“I just don’t think they have much potential to move votes.”

Wasserman Assesses Political Landscape & Impact of Debates on the Election

WASHINGTON, DC — With Election Day drawing near, The Ripon Society held a virtual discussion this past Friday with respected political analyst Dave Wasserman, who, among other topics, assessed this year’s political landscape and shared his thoughts on the impact of the debates on this year’s campaign.  

“We’re headed for a record turnout,” Wasserman stated. “I would estimate that we’re going to see 150 million to 160 million ballots cast in this election compared to 137 million or so that were cast in 2016. There are bound to be problems when it comes to our election infrastructure’s capability of handling that deluge and demand for ballots, both mail and in-person.  

“We have had record turnover in our polling workforce because in 2018, let’s face it, 60% of the nation’s more than 600,000 election workers were over the age of 60. And we are also seeing polling place closures and relocations that add to that confusion. The real risk of the shift to vote by mail is not fraud, it’s a combination of voter and administrative errors that could lead to lengthy litigation up until the election –– and beyond.”  

Wasserman serves as House Editor and Political Analyst of  The Cook Political Report. In this position, he has earned a reputation as one of the leading political observers in America. He has also become known for his encyclopedic knowledge of congressional districts across the United States.  

“In heavily Latino districts,” he observed, “we’re seeing Trump come close to, or potentially exceed his 2016 numbers. This time around, he’s running a significant Spanish language campaign, which I think is an underrated factor in why we are seeing a difference in Republican performance among that demographic.”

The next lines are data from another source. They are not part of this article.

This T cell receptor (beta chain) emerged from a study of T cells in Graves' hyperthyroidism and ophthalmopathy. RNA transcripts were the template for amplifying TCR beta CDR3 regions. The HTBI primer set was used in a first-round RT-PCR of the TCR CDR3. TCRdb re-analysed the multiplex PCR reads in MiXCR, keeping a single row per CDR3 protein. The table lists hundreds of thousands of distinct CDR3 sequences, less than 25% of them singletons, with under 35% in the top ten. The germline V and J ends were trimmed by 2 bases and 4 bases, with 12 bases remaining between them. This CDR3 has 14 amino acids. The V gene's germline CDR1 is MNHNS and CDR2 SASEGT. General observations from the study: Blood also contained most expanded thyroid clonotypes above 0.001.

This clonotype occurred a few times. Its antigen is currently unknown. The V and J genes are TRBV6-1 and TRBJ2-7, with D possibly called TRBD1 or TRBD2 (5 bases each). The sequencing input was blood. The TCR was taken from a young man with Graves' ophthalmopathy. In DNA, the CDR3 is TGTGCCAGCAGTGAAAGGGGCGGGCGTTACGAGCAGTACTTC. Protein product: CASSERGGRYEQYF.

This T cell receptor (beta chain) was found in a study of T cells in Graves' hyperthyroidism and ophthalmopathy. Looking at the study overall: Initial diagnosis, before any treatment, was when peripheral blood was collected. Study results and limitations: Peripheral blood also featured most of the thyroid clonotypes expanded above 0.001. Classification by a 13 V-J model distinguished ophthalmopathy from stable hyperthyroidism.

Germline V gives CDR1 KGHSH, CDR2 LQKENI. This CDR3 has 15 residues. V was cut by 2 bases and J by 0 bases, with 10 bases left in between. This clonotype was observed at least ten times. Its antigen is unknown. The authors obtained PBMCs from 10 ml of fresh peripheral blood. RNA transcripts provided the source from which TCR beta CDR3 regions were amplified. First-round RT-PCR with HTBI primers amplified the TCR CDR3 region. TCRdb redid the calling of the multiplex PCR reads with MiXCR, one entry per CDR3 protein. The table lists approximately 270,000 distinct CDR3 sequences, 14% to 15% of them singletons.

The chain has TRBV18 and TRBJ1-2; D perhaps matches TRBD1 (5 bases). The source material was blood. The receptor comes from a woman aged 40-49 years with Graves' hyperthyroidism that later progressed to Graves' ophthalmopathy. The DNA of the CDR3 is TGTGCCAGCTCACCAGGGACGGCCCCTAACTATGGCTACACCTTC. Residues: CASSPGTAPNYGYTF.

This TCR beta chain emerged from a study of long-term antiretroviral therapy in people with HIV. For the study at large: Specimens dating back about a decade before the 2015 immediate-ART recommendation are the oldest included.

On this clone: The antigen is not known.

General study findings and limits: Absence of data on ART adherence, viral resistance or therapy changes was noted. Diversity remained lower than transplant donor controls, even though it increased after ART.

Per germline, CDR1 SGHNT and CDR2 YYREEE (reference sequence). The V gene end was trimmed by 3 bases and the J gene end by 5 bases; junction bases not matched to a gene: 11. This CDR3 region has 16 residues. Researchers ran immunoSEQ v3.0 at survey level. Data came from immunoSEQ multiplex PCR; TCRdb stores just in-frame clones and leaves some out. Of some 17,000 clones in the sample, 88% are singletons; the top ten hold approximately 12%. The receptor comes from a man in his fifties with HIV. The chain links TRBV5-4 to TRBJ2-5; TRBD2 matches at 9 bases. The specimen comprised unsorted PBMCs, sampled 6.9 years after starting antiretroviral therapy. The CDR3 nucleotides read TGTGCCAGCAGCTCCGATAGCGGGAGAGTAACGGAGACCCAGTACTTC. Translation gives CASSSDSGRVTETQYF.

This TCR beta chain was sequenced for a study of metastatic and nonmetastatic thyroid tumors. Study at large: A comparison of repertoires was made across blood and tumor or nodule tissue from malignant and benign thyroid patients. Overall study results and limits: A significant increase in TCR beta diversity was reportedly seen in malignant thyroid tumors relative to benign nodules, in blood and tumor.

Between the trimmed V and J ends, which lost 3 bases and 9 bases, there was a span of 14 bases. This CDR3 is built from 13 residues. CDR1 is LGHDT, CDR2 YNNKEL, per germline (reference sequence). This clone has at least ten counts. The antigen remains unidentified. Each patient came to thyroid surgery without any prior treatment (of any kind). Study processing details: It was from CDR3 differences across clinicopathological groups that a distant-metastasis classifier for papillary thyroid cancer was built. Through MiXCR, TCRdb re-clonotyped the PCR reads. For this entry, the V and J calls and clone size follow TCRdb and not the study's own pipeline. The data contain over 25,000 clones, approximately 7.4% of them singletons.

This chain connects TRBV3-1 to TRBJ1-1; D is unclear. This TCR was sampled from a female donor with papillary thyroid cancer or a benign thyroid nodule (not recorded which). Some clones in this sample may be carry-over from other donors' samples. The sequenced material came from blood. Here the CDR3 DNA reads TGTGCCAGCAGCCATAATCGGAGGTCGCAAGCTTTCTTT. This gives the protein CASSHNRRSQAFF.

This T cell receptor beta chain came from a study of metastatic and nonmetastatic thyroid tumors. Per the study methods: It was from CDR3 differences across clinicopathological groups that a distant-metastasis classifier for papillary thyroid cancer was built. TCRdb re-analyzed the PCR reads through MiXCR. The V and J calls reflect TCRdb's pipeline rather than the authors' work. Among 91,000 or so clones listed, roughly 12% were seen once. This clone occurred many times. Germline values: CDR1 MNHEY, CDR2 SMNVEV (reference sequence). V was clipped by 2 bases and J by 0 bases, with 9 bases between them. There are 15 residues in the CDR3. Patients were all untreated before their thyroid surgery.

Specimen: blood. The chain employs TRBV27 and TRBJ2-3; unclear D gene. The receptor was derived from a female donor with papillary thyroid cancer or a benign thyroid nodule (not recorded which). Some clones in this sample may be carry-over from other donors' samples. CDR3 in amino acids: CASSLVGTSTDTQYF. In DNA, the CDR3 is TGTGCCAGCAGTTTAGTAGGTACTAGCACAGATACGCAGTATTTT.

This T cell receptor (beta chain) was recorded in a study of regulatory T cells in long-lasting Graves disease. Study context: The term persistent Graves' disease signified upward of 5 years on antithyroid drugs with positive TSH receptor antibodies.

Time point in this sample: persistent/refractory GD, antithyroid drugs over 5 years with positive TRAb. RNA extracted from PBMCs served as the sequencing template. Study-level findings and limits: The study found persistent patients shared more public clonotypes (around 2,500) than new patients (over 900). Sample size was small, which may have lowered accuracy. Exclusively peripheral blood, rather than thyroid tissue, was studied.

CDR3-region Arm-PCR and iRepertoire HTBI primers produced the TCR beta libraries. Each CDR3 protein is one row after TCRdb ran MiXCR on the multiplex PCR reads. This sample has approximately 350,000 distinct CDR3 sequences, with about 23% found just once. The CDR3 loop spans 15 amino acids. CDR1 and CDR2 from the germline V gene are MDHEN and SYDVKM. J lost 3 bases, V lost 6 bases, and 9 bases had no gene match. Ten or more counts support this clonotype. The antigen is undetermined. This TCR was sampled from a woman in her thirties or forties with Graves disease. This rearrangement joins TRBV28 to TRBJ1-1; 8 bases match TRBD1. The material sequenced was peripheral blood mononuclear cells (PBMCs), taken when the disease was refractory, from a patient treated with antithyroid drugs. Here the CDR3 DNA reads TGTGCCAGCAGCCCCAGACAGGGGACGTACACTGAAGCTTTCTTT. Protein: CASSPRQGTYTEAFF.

“On the other hand,” he continued, “we’re seeing Trump underperform his 2016 margins by more than 10 points in some suburban districts, where I think the number one problem right now for House Republicans is what I would call ‘second-order suburbs.’ These are suburbs of traditionally Republican metro areas that did not flip blue in 2018, but where Trump’s standing today is much weaker than it was in 2016.”  

Following his opening remarks, Wasserman also took a number of questions, including one about Presidential and Vice Presidential debates and whether he believes they will have an impact on the election.  

“I just don’t think they had much potential to move votes,” Wasserman stated bluntly. “Voters are probably not going to be heading to the polls on November 3rd and thinking, ‘Well, you know, my choice was really crystallized by that first presidential debate.’ Look, if you haven’t been thrown off by Trump’s behavior by now, there is nothing that will throw you off from voting for him and that temperament – that demeanor – that’s been on display before.”   

Wasserman was also asked about the implications of the President’s COVID-19 diagnosis and how he sees this changing the dynamic of the race going forward.  

“Trump’s going to have an awful lot of time on his hands over the next few weeks,” he stated. “I think a sidelined Trump is a more unpredictable Trump. I think we’re going to see escalated attacks on mail voting beyond what we’re already seeing. The media is going to have to do a better job of watching out for the amplification of election and administrative errors by the Trump Campaign, because there are bound to be many this time that get virally turned into something nefarious. I think that the overarching strategy we saw in the debate was to convince more voters that mail ballots can’t be trusted, and that the entire 2020 election is a train wreck – to the point where more people simply turn away and don’t participate in the election.”

The Ripon Society is a public policy organization that was founded in 1962 and takes its name from the town where the Republican Party was born in 1854 – Ripon, Wisconsin. One of the main goals of The Ripon Society is to promote the ideas and principles that have made America great and contributed to the GOP’s success. These ideas include keeping our nation secure, keeping taxes low and having a federal government that is smaller, smarter and more accountable to the people.